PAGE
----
A magnitude-4.1 earthquake jolted the southern flank of Hawaii's Kilauea volcano

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HONOLULU — A magnitude-4.1 earthquake has jolted the southern flank of Hawaii's Kilauea volcano.

The U.S. Geological Survey said Friday the quake was centered about 26 miles south of Hilo on the Big Island. It hit at 9:23 a.m.

There were no reports of injuries or damage.

The Pacific Tsunami Warning Center says there's no threat of a tsunami from the quake.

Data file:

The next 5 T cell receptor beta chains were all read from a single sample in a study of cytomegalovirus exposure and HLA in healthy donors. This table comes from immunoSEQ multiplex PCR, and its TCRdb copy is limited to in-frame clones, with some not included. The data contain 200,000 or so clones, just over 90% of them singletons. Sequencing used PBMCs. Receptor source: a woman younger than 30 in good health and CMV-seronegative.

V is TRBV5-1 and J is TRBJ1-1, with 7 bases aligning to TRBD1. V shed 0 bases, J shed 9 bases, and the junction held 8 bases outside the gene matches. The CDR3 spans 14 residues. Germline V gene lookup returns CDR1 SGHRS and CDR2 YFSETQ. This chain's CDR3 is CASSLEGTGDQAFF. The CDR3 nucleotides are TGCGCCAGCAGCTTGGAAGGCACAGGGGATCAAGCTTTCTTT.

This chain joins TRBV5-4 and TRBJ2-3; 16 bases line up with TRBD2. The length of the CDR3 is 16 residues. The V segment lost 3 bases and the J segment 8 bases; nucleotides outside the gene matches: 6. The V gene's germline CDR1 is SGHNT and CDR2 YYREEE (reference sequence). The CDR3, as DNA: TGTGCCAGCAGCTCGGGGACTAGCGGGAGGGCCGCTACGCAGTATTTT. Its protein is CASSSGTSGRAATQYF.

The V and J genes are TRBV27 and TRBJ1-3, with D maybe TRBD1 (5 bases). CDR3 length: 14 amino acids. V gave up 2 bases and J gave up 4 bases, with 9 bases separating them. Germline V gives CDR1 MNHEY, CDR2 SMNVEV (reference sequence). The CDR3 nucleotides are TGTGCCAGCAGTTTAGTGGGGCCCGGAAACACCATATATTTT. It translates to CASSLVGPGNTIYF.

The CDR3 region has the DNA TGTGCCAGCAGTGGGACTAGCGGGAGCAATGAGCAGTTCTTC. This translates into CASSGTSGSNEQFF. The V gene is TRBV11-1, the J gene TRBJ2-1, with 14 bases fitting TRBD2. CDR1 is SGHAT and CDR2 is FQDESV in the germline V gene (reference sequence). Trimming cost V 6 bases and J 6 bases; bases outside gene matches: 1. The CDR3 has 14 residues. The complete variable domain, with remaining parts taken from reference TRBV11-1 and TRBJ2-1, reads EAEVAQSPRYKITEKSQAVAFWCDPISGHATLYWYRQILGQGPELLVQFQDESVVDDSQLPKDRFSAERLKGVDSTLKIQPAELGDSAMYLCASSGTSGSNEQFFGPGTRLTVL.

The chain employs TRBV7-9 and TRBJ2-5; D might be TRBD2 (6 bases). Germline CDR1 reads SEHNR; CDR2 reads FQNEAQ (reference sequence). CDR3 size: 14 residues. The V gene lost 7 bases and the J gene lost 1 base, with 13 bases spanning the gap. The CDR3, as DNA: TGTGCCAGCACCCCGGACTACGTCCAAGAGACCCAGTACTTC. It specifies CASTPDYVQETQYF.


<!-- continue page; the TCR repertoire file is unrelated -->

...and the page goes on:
Hawaiian Volcano Observatory Scientist-in-Charge Christina Neal said in a statement the earthquake doesn't appear to have affected Kilauea's ongoing eruptions.

The volcano has been erupting continuously since 1983.

The observatory says Kilauea's southern flank has had 28 earthquakes measuring magnitude 4 or higher during the past 25 years.

Most are generated when the volcano's southern flank moves abruptly. The injection of magma into the volcano's East Rift Zone pushes the southern flank to the southeast over the oceanic crust. Gravity also pulls on it.

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